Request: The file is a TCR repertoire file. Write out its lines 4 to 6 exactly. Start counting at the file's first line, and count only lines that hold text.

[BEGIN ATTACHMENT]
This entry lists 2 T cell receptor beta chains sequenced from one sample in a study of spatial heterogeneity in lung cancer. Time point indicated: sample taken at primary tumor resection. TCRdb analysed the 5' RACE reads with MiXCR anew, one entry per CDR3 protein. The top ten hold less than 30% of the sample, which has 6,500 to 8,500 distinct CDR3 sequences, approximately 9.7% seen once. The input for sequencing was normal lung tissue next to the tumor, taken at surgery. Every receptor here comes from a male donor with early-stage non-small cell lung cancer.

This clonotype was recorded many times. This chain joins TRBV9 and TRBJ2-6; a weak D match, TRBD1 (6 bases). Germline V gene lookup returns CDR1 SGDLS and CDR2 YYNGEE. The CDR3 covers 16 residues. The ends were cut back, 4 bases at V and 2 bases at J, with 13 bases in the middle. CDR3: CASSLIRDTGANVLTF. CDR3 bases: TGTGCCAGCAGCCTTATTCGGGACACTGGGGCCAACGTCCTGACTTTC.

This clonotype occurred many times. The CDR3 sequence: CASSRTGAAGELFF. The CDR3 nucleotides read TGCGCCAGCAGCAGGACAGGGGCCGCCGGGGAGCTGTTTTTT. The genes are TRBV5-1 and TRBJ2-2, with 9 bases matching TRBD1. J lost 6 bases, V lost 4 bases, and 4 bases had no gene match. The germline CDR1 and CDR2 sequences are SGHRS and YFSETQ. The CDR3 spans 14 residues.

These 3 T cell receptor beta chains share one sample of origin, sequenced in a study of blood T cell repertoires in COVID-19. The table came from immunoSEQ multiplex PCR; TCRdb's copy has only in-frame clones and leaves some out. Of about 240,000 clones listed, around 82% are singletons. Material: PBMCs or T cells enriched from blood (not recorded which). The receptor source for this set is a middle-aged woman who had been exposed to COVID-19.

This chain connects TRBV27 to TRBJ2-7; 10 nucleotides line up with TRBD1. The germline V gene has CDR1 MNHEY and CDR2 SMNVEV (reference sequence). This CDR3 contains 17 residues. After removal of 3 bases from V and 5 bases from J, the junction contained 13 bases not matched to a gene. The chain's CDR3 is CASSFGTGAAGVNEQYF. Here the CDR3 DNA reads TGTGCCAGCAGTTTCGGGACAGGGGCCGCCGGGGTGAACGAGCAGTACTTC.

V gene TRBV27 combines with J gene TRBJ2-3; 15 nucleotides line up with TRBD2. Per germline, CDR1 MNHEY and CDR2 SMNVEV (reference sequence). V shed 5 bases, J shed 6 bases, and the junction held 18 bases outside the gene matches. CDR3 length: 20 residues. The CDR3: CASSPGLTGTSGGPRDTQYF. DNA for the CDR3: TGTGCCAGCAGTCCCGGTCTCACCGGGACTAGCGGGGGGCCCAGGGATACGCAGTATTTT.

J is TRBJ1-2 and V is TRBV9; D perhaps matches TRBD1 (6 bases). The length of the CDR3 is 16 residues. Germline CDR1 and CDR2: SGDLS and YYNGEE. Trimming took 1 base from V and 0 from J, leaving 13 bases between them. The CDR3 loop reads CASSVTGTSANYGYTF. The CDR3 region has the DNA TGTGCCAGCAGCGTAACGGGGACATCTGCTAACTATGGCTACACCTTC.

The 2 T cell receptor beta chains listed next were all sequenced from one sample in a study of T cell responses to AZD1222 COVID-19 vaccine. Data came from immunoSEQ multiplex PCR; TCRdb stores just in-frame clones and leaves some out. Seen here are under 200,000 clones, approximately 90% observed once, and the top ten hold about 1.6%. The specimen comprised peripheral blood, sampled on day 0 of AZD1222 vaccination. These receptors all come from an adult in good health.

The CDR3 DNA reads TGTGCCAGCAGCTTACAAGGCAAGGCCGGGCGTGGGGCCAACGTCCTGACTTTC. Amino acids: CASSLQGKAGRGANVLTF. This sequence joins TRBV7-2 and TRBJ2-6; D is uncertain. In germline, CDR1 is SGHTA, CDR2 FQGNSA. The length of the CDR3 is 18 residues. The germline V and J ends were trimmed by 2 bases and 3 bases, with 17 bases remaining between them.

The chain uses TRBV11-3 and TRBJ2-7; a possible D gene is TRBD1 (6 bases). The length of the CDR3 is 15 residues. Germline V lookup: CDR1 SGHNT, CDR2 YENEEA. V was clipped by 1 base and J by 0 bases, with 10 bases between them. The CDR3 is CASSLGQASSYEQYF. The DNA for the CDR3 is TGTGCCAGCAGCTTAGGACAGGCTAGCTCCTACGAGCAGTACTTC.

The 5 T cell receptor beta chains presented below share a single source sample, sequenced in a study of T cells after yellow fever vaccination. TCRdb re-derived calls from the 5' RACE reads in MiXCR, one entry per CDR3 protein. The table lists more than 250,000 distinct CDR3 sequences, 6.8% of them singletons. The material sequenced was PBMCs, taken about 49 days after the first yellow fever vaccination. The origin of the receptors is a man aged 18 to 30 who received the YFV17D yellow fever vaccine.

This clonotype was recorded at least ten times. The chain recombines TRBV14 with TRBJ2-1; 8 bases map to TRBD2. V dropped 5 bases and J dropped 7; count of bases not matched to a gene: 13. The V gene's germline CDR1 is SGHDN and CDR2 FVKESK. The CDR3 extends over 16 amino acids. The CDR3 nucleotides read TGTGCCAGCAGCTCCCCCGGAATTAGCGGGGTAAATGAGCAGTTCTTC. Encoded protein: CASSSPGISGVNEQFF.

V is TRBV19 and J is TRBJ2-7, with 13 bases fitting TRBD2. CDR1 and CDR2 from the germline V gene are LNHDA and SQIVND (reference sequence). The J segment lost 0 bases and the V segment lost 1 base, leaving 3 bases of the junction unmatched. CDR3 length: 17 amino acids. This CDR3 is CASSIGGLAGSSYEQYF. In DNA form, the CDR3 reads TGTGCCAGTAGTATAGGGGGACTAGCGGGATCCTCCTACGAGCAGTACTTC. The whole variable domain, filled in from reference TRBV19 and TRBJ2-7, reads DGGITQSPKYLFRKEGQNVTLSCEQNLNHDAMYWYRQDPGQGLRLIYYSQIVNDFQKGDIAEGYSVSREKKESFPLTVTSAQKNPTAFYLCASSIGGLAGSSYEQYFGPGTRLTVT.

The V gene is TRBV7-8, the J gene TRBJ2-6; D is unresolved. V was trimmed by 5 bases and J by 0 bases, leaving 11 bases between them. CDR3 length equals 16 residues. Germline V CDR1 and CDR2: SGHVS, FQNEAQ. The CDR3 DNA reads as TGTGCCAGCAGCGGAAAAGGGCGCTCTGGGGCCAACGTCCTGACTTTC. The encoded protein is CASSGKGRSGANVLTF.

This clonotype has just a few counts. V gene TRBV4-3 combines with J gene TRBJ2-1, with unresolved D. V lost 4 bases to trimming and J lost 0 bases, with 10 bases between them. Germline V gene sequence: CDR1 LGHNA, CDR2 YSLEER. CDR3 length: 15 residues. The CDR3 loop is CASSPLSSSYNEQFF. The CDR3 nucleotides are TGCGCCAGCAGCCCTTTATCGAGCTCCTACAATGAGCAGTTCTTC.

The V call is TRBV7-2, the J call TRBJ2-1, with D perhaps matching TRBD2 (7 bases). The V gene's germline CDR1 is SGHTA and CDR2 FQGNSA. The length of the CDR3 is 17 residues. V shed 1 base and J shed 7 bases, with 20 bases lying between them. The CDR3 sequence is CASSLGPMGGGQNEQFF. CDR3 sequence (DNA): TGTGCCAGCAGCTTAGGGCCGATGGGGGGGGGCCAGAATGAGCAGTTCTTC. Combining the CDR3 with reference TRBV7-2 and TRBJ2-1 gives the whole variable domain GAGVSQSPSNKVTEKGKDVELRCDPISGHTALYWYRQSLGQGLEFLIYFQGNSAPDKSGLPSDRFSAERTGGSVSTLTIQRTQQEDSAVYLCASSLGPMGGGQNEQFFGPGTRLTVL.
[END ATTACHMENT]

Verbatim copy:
These 3 T cell receptor beta chains share one sample of origin, sequenced in a study of blood T cell repertoires in COVID-19. The table came from immunoSEQ multiplex PCR; TCRdb's copy has only in-frame clones and leaves some out. Of about 240,000 clones listed, around 82% are singletons. Material: PBMCs or T cells enriched from blood (not recorded which). The receptor source for this set is a middle-aged woman who had been exposed to COVID-19.

This chain connects TRBV27 to TRBJ2-7; 10 nucleotides line up with TRBD1. The germline V gene has CDR1 MNHEY and CDR2 SMNVEV (reference sequence). This CDR3 contains 17 residues. After removal of 3 bases from V and 5 bases from J, the junction contained 13 bases not matched to a gene. The chain's CDR3 is CASSFGTGAAGVNEQYF. Here the CDR3 DNA reads TGTGCCAGCAGTTTCGGGACAGGGGCCGCCGGGGTGAACGAGCAGTACTTC.

V gene TRBV27 combines with J gene TRBJ2-3; 15 nucleotides line up with TRBD2. Per germline, CDR1 MNHEY and CDR2 SMNVEV (reference sequence). V shed 5 bases, J shed 6 bases, and the junction held 18 bases outside the gene matches. CDR3 length: 20 residues. The CDR3: CASSPGLTGTSGGPRDTQYF. DNA for the CDR3: TGTGCCAGCAGTCCCGGTCTCACCGGGACTAGCGGGGGGCCCAGGGATACGCAGTATTTT.